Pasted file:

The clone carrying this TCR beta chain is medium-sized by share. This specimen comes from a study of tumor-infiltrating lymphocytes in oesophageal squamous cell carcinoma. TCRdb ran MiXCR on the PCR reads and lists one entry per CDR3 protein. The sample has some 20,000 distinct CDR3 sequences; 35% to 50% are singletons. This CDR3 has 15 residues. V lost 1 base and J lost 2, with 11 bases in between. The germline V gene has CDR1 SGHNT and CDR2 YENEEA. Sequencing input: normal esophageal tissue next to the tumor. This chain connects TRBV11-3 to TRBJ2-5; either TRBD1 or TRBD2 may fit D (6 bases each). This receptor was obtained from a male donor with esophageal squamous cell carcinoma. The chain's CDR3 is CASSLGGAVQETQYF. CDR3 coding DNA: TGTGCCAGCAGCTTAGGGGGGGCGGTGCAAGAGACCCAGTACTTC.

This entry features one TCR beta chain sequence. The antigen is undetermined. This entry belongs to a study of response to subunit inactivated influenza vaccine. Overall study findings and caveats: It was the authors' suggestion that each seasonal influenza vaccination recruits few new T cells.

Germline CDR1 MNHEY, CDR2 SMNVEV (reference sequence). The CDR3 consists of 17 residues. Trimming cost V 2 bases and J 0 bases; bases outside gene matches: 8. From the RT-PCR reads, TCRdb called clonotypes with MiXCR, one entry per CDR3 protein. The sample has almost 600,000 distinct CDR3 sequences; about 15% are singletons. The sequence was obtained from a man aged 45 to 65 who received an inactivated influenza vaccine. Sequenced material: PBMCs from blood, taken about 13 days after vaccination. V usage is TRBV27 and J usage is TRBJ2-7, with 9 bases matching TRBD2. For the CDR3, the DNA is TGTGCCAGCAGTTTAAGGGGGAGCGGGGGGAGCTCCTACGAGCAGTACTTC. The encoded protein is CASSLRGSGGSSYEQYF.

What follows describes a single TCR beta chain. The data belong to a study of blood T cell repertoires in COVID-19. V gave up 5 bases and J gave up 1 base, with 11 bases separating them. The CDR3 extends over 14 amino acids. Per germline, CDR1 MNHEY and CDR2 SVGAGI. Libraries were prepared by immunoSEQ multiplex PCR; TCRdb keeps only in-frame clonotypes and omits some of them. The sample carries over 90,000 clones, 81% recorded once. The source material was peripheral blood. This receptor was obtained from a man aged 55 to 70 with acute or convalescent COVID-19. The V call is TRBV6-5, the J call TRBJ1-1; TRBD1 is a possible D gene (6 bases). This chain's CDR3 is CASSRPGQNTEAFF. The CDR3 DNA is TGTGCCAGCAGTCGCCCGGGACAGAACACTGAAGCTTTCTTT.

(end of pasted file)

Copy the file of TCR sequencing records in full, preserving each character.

The clone carrying this TCR beta chain is medium-sized by share. This specimen comes from a study of tumor-infiltrating lymphocytes in oesophageal squamous cell carcinoma. TCRdb ran MiXCR on the PCR reads and lists one entry per CDR3 protein. The sample has some 20,000 distinct CDR3 sequences; 35% to 50% are singletons. This CDR3 has 15 residues. V lost 1 base and J lost 2, with 11 bases in between. The germline V gene has CDR1 SGHNT and CDR2 YENEEA. Sequencing input: normal esophageal tissue next to the tumor. This chain connects TRBV11-3 to TRBJ2-5; either TRBD1 or TRBD2 may fit D (6 bases each). This receptor was obtained from a male donor with esophageal squamous cell carcinoma. The chain's CDR3 is CASSLGGAVQETQYF. CDR3 coding DNA: TGTGCCAGCAGCTTAGGGGGGGCGGTGCAAGAGACCCAGTACTTC.

This entry features one TCR beta chain sequence. The antigen is undetermined. This entry belongs to a study of response to subunit inactivated influenza vaccine. Overall study findings and caveats: It was the authors' suggestion that each seasonal influenza vaccination recruits few new T cells.

Germline CDR1 MNHEY, CDR2 SMNVEV (reference sequence). The CDR3 consists of 17 residues. Trimming cost V 2 bases and J 0 bases; bases outside gene matches: 8. From the RT-PCR reads, TCRdb called clonotypes with MiXCR, one entry per CDR3 protein. The sample has almost 600,000 distinct CDR3 sequences; about 15% are singletons. The sequence was obtained from a man aged 45 to 65 who received an inactivated influenza vaccine. Sequenced material: PBMCs from blood, taken about 13 days after vaccination. V usage is TRBV27 and J usage is TRBJ2-7, with 9 bases matching TRBD2. For the CDR3, the DNA is TGTGCCAGCAGTTTAAGGGGGAGCGGGGGGAGCTCCTACGAGCAGTACTTC. The encoded protein is CASSLRGSGGSSYEQYF.

What follows describes a single TCR beta chain. The data belong to a study of blood T cell repertoires in COVID-19. V gave up 5 bases and J gave up 1 base, with 11 bases separating them. The CDR3 extends over 14 amino acids. Per germline, CDR1 MNHEY and CDR2 SVGAGI. Libraries were prepared by immunoSEQ multiplex PCR; TCRdb keeps only in-frame clonotypes and omits some of them. The sample carries over 90,000 clones, 81% recorded once. The source material was peripheral blood. This receptor was obtained from a man aged 55 to 70 with acute or convalescent COVID-19. The V call is TRBV6-5, the J call TRBJ1-1; TRBD1 is a possible D gene (6 bases). This chain's CDR3 is CASSRPGQNTEAFF. The CDR3 DNA is TGTGCCAGCAGTCGCCCGGGACAGAACACTGAAGCTTTCTTT.